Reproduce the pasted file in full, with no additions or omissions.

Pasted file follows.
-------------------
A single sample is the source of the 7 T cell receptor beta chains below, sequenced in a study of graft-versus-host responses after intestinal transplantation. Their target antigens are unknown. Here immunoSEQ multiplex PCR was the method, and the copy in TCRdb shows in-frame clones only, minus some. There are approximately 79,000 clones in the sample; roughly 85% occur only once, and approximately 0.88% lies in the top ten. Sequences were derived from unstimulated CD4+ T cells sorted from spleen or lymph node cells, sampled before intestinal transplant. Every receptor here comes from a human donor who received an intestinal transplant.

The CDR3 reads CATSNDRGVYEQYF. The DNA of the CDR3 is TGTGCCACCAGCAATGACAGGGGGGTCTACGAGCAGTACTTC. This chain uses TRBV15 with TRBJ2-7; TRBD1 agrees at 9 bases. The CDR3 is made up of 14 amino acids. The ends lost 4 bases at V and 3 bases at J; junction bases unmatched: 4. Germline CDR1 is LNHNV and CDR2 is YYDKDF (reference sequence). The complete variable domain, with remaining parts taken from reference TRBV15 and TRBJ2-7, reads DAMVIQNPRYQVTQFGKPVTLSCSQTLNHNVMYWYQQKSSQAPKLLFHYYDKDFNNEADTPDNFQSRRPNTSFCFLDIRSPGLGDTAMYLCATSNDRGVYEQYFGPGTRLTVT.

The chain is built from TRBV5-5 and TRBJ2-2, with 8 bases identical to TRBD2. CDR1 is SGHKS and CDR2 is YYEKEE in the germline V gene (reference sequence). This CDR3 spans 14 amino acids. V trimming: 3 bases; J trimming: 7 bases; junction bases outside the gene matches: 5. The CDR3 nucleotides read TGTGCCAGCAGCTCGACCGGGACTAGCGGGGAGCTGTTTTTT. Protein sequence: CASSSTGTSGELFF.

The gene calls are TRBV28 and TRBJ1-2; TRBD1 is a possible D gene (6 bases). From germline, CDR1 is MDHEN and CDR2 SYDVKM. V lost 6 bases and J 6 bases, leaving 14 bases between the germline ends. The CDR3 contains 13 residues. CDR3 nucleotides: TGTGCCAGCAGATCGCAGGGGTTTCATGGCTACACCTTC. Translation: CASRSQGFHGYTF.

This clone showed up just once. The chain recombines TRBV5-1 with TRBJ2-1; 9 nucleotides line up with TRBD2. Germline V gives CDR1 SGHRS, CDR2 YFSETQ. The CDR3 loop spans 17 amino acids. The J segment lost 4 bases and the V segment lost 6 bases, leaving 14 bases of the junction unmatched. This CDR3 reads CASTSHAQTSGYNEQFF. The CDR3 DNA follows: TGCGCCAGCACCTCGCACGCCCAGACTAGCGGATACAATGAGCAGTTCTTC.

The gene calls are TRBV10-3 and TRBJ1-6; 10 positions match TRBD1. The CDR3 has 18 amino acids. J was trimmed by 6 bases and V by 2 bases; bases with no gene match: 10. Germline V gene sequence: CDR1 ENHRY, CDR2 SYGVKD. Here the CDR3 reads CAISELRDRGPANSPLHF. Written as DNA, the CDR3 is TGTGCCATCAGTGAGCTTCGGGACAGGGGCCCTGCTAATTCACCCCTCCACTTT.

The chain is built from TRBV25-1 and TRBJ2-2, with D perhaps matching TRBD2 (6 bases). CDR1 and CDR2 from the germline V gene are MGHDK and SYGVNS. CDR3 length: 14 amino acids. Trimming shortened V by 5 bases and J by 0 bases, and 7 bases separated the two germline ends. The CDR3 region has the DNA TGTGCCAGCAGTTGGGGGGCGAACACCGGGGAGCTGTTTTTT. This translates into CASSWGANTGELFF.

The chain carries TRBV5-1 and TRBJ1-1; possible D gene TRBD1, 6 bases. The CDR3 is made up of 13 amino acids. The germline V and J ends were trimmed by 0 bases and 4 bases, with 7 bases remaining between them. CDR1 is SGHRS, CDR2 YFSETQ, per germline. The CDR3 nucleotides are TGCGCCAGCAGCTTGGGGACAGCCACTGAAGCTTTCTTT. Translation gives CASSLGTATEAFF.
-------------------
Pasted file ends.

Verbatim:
A single sample is the source of the 7 T cell receptor beta chains below, sequenced in a study of graft-versus-host responses after intestinal transplantation. Their target antigens are unknown. Here immunoSEQ multiplex PCR was the method, and the copy in TCRdb shows in-frame clones only, minus some. There are approximately 79,000 clones in the sample; roughly 85% occur only once, and approximately 0.88% lies in the top ten. Sequences were derived from unstimulated CD4+ T cells sorted from spleen or lymph node cells, sampled before intestinal transplant. Every receptor here comes from a human donor who received an intestinal transplant.

The CDR3 reads CATSNDRGVYEQYF. The DNA of the CDR3 is TGTGCCACCAGCAATGACAGGGGGGTCTACGAGCAGTACTTC. This chain uses TRBV15 with TRBJ2-7; TRBD1 agrees at 9 bases. The CDR3 is made up of 14 amino acids. The ends lost 4 bases at V and 3 bases at J; junction bases unmatched: 4. Germline CDR1 is LNHNV and CDR2 is YYDKDF (reference sequence). The complete variable domain, with remaining parts taken from reference TRBV15 and TRBJ2-7, reads DAMVIQNPRYQVTQFGKPVTLSCSQTLNHNVMYWYQQKSSQAPKLLFHYYDKDFNNEADTPDNFQSRRPNTSFCFLDIRSPGLGDTAMYLCATSNDRGVYEQYFGPGTRLTVT.

The chain is built from TRBV5-5 and TRBJ2-2, with 8 bases identical to TRBD2. CDR1 is SGHKS and CDR2 is YYEKEE in the germline V gene (reference sequence). This CDR3 spans 14 amino acids. V trimming: 3 bases; J trimming: 7 bases; junction bases outside the gene matches: 5. The CDR3 nucleotides read TGTGCCAGCAGCTCGACCGGGACTAGCGGGGAGCTGTTTTTT. Protein sequence: CASSSTGTSGELFF.

The gene calls are TRBV28 and TRBJ1-2; TRBD1 is a possible D gene (6 bases). From germline, CDR1 is MDHEN and CDR2 SYDVKM. V lost 6 bases and J 6 bases, leaving 14 bases between the germline ends. The CDR3 contains 13 residues. CDR3 nucleotides: TGTGCCAGCAGATCGCAGGGGTTTCATGGCTACACCTTC. Translation: CASRSQGFHGYTF.

This clone showed up just once. The chain recombines TRBV5-1 with TRBJ2-1; 9 nucleotides line up with TRBD2. Germline V gives CDR1 SGHRS, CDR2 YFSETQ. The CDR3 loop spans 17 amino acids. The J segment lost 4 bases and the V segment lost 6 bases, leaving 14 bases of the junction unmatched. This CDR3 reads CASTSHAQTSGYNEQFF. The CDR3 DNA follows: TGCGCCAGCACCTCGCACGCCCAGACTAGCGGATACAATGAGCAGTTCTTC.

The gene calls are TRBV10-3 and TRBJ1-6; 10 positions match TRBD1. The CDR3 has 18 amino acids. J was trimmed by 6 bases and V by 2 bases; bases with no gene match: 10. Germline V gene sequence: CDR1 ENHRY, CDR2 SYGVKD. Here the CDR3 reads CAISELRDRGPANSPLHF. Written as DNA, the CDR3 is TGTGCCATCAGTGAGCTTCGGGACAGGGGCCCTGCTAATTCACCCCTCCACTTT.

The chain is built from TRBV25-1 and TRBJ2-2, with D perhaps matching TRBD2 (6 bases). CDR1 and CDR2 from the germline V gene are MGHDK and SYGVNS. CDR3 length: 14 amino acids. Trimming shortened V by 5 bases and J by 0 bases, and 7 bases separated the two germline ends. The CDR3 region has the DNA TGTGCCAGCAGTTGGGGGGCGAACACCGGGGAGCTGTTTTTT. This translates into CASSWGANTGELFF.

The chain carries TRBV5-1 and TRBJ1-1; possible D gene TRBD1, 6 bases. The CDR3 is made up of 13 amino acids. The germline V and J ends were trimmed by 0 bases and 4 bases, with 7 bases remaining between them. CDR1 is SGHRS, CDR2 YFSETQ, per germline. The CDR3 nucleotides are TGCGCCAGCAGCTTGGGGACAGCCACTGAAGCTTTCTTT. Translation gives CASSLGTATEAFF.